The City of Sydney Is Putting an Extra $5.7 Million Towards the Inner City's Al Fresco Dining Areas
Since the outdoor dining initiative launched in December 2020, 204 permits have been issued — and 2690 square metres of al fresco dining space has been approved.
Along with washing your hands, social distancing and staying home if you're feeling unwell, we've all heard plenty about spending more time outdoors during the pandemic. In the City of Sydney, that notion was the catalyst for a new al fresco dining scheme, which aims to give bars, restaurants and cafes some extra space to play with while still working within COVID-19 capacity guidelines. And, over summer, the economy-boosting tactic has unsurprisingly proven popular.
Enjoying a bite to eat and a few drinks while soaking in the fresh air might be a perfect warm weather activity, but the inner city's shift towards outdoor dining isn't going anywhere for the time being. Recognising the concept's success, the City of Sydney has just announced $5.7 million in extra funding for the initiative, which includes waiving al fresco permit fees until June 2022.
$3.5 million of the newly pledged cash will be allocated to fee waivers, which will help expand the already hefty number of places that have made the leap to outdoor dining. Since the program launched in December 2020, 204 permits have been issued, including 116 al fresco dining spaces on footpaths and 52 on roadways. In total, 2690 square metres of outdoor dining space has been approved so far.
"Waiving outdoor dining fees was one of the first things we did when the pandemic hit Sydney, to make it easier for restaurants, bars and cafes to operate while encouraging physical distancing," said Lord Mayor Clover Moore. "People have really embraced it, with participating businesses telling us they've taken on extra staff and seen increased patronage — a crucial aid to staying afloat in these difficult times."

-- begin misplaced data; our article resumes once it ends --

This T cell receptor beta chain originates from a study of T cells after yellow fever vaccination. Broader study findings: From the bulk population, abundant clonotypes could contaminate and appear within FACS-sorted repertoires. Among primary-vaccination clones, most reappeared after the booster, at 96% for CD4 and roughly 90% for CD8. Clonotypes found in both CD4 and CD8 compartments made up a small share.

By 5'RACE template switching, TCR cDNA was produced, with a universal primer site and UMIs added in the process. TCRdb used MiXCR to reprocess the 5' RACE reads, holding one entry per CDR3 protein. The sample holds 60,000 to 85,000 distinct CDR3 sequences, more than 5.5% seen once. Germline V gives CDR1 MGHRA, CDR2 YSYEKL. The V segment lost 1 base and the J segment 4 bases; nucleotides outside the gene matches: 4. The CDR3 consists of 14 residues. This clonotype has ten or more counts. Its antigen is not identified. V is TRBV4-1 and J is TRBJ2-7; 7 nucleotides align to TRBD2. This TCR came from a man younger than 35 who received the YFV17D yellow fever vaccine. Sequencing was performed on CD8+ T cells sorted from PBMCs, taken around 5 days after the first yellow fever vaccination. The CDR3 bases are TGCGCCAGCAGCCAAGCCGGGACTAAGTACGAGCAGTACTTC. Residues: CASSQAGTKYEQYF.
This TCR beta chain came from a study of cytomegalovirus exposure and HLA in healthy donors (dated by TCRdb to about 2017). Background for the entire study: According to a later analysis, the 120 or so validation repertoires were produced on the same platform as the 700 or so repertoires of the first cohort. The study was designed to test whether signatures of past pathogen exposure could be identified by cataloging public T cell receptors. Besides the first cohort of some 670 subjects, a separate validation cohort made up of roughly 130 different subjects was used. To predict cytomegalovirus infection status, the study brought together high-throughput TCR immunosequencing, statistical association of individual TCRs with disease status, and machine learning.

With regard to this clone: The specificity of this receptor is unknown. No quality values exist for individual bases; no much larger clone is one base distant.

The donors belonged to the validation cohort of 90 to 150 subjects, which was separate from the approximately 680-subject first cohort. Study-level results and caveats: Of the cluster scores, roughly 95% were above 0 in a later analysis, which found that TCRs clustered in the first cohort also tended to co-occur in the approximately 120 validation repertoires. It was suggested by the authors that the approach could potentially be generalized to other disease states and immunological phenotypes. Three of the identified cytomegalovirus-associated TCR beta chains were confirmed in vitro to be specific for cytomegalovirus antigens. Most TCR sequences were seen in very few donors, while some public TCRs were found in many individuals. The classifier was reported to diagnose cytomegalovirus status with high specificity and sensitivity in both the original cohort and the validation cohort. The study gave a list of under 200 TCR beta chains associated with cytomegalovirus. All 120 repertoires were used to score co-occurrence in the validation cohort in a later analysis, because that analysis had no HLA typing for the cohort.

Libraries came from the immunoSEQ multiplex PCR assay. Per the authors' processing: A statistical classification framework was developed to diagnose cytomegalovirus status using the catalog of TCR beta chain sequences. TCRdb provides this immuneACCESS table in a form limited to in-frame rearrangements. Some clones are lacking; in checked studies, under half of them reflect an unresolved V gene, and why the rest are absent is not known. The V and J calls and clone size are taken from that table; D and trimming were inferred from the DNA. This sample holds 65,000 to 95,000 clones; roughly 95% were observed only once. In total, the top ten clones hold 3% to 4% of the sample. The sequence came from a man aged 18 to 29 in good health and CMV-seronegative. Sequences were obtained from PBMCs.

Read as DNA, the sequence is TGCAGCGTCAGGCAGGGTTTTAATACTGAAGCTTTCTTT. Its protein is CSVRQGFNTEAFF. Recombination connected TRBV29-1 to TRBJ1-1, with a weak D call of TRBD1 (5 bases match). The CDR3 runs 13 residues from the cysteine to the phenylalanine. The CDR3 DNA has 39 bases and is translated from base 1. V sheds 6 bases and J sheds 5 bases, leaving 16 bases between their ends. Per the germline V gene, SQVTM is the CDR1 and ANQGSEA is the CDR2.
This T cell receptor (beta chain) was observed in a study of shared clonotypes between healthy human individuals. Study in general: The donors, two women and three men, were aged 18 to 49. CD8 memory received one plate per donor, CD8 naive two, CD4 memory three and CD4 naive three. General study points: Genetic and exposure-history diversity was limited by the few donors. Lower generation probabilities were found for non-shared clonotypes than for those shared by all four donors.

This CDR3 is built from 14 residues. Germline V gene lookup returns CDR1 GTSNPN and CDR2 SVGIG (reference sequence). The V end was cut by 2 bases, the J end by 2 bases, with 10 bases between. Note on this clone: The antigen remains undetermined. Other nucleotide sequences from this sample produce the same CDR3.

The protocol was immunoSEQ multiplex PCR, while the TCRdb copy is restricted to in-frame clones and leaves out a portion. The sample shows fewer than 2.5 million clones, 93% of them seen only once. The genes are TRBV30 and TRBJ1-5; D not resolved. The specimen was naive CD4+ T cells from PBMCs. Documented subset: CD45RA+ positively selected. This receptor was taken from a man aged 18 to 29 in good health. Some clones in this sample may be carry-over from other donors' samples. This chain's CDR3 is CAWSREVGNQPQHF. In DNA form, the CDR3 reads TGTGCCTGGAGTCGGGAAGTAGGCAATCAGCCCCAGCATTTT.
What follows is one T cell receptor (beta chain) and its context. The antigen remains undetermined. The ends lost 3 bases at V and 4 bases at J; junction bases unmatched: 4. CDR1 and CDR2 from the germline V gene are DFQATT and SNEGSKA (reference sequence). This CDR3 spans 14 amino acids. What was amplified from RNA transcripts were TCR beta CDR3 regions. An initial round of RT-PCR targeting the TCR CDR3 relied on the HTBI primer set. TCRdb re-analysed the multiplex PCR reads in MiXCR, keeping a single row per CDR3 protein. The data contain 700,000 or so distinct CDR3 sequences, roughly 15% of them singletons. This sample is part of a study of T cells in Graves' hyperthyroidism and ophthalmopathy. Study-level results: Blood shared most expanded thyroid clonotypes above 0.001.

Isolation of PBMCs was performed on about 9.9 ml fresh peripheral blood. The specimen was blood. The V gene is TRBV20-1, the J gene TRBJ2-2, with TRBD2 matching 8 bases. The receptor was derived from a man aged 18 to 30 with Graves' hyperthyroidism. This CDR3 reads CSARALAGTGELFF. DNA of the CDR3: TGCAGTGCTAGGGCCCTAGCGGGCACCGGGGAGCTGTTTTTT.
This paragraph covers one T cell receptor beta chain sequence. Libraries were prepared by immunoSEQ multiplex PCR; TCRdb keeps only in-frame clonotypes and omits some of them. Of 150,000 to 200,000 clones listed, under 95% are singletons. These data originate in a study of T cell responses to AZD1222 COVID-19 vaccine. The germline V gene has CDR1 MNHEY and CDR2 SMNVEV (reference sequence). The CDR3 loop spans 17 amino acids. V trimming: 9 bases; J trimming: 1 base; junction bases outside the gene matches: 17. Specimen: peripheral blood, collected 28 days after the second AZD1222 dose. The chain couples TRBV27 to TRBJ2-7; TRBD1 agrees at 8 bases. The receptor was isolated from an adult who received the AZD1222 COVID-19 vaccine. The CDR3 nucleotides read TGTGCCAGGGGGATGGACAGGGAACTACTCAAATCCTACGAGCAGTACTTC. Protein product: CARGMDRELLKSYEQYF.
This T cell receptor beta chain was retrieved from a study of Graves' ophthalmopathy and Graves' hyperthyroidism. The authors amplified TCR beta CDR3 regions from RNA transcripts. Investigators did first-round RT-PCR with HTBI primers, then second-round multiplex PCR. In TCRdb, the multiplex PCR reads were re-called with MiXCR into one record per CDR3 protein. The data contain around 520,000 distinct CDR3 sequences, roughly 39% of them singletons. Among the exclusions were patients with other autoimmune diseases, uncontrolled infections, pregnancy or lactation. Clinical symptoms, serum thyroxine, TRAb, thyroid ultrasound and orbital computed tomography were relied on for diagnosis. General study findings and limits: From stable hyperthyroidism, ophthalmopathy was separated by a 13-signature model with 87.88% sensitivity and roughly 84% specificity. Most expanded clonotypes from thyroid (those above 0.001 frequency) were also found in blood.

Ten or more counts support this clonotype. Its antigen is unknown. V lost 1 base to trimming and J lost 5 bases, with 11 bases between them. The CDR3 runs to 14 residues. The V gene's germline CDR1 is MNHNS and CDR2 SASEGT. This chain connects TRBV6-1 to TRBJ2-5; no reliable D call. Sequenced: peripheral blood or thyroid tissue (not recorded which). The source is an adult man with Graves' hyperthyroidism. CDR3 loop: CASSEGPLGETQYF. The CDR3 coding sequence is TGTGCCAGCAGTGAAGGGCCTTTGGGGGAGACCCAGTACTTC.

In its quest to help reactivate the CBD by making it easier than ever for venues to offer outdoor dining, late-night trading and live music, the City of Sydney will also put $2.2 million towards inner city events and activations — so you'll more to do than just eat and sip. The NSW Government has also allocated another $20 million towards its CBD Revitalisation program, with NSW Treasurer Dominic Perrottet advising that it'll be focused on getting folks back into the city, "whether that's working or shopping or coming in for entertainment and dining."
"This initiative means venues can apply to transform car parking space into outdoor dining and some venues may request more footpath space to attract customers," said NSW Minister for Finance and Small Business Damien Tudehope. "It is about greater certainty and opening up more capacity for venues so they can continue to host guests and serve top-notch food and drinks."
To achieve this al fresco goal CBD-wide, the government bodies have been working together to cut red tape for businesses to easily reclaim outdoor space. That led to an initial wave of al fresco dining spaces in The Rocks, before spreading CBD-wide.
In response to the changes, 90 percent of restaurants and cafes taking part in the program told the City of Sydney that al fresco dining was beneficial or crucial to their business. Forty percent increased their staff hours by 10 hours or more per week as a result, 45 percent employed at least two more staff members a week, and 58 percent have seen their turnover increase up to ten percent.
Committing to outdoor dining in a big way, the City of Sydney is also set to further extend George Street's car-free zone, spreading the vehicle-free area across its entire run between Town Hall and Railway Square.
For more information about the increased funding for the al fresco dining plan, head to the City of Sydney website.
Images: Jes Lindsay
Published on June 01, 2021 by Sarah Ward